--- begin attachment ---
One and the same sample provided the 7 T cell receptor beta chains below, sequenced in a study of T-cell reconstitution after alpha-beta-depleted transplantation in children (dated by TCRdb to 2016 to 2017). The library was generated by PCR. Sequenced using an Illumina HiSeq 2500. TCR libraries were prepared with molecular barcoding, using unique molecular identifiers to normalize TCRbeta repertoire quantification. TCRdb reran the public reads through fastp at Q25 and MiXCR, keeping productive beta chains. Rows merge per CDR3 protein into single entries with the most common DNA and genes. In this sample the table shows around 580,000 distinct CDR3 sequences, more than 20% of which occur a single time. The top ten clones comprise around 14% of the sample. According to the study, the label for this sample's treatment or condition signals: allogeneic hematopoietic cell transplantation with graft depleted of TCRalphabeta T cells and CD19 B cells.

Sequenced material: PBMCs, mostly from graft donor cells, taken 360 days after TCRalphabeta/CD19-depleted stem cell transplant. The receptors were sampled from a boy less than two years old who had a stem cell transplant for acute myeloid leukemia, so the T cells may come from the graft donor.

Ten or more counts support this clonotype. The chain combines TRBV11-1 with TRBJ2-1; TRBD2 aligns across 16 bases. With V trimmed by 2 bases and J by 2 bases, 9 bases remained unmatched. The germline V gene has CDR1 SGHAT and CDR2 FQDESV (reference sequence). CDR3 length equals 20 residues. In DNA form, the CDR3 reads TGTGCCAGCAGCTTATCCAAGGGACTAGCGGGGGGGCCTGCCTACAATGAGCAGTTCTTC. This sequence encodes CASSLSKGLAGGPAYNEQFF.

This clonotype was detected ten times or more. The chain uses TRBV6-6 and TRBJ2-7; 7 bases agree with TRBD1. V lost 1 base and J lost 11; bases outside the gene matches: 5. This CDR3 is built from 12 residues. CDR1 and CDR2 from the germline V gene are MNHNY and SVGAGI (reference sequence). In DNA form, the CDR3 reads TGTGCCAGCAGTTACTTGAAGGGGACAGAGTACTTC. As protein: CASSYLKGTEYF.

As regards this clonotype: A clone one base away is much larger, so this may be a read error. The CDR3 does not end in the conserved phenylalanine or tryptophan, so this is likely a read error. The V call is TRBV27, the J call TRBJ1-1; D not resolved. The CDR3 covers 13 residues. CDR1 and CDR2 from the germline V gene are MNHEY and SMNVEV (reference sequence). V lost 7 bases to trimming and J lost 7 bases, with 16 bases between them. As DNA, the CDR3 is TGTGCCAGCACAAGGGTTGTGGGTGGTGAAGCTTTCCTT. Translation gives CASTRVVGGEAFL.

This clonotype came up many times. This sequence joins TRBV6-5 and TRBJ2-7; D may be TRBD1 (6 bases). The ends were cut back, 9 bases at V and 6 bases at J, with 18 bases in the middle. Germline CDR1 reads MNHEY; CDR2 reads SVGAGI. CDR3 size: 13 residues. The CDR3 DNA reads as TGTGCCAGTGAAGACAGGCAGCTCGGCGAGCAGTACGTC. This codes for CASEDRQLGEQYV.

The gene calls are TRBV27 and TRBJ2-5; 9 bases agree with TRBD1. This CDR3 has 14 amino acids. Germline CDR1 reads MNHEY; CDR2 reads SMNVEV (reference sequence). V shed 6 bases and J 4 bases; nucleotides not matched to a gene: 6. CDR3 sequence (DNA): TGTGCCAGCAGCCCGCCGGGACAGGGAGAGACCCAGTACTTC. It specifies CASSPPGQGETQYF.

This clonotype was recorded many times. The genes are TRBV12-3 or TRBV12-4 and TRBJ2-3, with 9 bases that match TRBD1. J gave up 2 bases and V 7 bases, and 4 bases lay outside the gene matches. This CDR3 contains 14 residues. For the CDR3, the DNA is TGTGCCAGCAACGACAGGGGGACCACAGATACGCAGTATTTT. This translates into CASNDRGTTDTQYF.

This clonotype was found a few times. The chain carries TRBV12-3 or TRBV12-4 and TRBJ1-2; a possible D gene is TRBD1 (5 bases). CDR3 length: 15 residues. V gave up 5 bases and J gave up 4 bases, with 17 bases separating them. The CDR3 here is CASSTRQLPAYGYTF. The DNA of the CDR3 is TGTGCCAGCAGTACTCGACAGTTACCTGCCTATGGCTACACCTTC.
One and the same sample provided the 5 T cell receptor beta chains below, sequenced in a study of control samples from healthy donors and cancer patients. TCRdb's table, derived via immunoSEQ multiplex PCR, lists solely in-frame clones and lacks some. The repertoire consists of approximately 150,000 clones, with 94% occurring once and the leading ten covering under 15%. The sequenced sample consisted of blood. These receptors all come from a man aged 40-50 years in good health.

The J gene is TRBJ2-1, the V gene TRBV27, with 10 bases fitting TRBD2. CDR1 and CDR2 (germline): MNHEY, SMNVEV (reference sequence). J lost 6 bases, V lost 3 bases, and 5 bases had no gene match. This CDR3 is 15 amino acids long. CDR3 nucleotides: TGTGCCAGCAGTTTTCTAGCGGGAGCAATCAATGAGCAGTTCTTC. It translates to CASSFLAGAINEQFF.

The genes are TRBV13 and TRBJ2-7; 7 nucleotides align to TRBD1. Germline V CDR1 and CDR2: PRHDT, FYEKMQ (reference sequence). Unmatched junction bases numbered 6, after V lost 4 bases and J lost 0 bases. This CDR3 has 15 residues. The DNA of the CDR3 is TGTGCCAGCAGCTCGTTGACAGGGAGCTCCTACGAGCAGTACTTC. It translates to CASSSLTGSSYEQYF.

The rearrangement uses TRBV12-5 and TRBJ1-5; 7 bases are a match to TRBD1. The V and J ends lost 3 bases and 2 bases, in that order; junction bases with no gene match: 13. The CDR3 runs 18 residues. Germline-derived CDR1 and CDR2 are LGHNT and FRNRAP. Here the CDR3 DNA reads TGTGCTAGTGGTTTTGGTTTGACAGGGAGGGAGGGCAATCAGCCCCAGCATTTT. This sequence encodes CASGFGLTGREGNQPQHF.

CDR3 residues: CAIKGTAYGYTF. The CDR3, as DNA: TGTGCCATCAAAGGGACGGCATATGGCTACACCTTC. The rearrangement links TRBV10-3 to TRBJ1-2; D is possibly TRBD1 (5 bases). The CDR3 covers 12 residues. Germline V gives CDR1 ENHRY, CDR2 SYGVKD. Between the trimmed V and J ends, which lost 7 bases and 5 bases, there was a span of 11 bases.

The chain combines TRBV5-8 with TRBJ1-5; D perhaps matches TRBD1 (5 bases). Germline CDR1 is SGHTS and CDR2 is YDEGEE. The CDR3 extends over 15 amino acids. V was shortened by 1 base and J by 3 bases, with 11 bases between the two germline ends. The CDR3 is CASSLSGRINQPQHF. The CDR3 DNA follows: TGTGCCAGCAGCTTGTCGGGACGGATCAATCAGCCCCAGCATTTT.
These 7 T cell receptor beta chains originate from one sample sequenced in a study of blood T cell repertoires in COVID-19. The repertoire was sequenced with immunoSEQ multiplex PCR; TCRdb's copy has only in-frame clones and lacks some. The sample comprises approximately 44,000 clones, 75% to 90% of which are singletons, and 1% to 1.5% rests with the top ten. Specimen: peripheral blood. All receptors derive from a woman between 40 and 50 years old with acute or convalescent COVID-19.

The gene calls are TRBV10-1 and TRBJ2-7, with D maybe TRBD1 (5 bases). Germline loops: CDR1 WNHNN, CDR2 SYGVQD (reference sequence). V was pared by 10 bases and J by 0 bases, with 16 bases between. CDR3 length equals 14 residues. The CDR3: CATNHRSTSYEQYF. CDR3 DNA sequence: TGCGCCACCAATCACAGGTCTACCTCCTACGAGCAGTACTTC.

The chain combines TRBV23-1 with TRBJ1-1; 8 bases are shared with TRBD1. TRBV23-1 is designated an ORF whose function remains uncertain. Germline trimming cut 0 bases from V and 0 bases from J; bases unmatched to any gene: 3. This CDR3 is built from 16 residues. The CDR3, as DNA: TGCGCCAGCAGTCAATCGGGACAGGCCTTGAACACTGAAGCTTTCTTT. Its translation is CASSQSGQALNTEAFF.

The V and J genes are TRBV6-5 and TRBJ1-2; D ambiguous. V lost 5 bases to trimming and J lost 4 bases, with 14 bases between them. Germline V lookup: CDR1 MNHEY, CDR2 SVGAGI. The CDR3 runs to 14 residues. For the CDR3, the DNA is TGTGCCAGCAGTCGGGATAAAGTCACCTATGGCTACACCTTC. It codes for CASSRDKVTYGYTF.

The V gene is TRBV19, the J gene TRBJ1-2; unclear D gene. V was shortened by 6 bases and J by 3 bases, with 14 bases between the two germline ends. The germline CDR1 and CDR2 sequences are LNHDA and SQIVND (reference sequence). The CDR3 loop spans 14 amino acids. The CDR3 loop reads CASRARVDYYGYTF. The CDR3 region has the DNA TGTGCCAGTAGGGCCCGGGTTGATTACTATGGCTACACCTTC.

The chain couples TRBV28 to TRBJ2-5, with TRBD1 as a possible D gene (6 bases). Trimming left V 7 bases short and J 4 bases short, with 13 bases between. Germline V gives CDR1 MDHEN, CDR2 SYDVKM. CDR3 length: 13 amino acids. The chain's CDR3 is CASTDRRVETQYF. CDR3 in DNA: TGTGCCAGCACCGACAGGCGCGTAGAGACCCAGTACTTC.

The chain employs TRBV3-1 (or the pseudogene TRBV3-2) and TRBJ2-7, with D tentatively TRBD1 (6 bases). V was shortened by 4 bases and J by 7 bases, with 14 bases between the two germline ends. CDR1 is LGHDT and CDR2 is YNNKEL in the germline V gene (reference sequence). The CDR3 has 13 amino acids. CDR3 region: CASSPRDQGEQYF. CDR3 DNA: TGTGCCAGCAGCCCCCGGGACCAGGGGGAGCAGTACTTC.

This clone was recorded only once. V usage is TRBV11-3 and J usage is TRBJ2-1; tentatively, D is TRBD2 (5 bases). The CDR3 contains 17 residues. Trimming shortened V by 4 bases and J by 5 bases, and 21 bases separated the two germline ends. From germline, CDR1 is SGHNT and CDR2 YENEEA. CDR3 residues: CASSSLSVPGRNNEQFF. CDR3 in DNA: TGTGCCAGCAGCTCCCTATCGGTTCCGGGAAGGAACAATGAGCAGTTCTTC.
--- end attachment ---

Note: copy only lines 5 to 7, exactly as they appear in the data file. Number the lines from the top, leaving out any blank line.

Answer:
As regards this clonotype: A clone one base away is much larger, so this may be a read error. The CDR3 does not end in the conserved phenylalanine or tryptophan, so this is likely a read error. The V call is TRBV27, the J call TRBJ1-1; D not resolved. The CDR3 covers 13 residues. CDR1 and CDR2 from the germline V gene are MNHEY and SMNVEV (reference sequence). V lost 7 bases to trimming and J lost 7 bases, with 16 bases between them. As DNA, the CDR3 is TGTGCCAGCACAAGGGTTGTGGGTGGTGAAGCTTTCCTT. Translation gives CASTRVVGGEAFL.

This clonotype came up many times. This sequence joins TRBV6-5 and TRBJ2-7; D may be TRBD1 (6 bases). The ends were cut back, 9 bases at V and 6 bases at J, with 18 bases in the middle. Germline CDR1 reads MNHEY; CDR2 reads SVGAGI. CDR3 size: 13 residues. The CDR3 DNA reads as TGTGCCAGTGAAGACAGGCAGCTCGGCGAGCAGTACGTC. This codes for CASEDRQLGEQYV.

The gene calls are TRBV27 and TRBJ2-5; 9 bases agree with TRBD1. This CDR3 has 14 amino acids. Germline CDR1 reads MNHEY; CDR2 reads SMNVEV (reference sequence). V shed 6 bases and J 4 bases; nucleotides not matched to a gene: 6. CDR3 sequence (DNA): TGTGCCAGCAGCCCGCCGGGACAGGGAGAGACCCAGTACTTC. It specifies CASSPPGQGETQYF.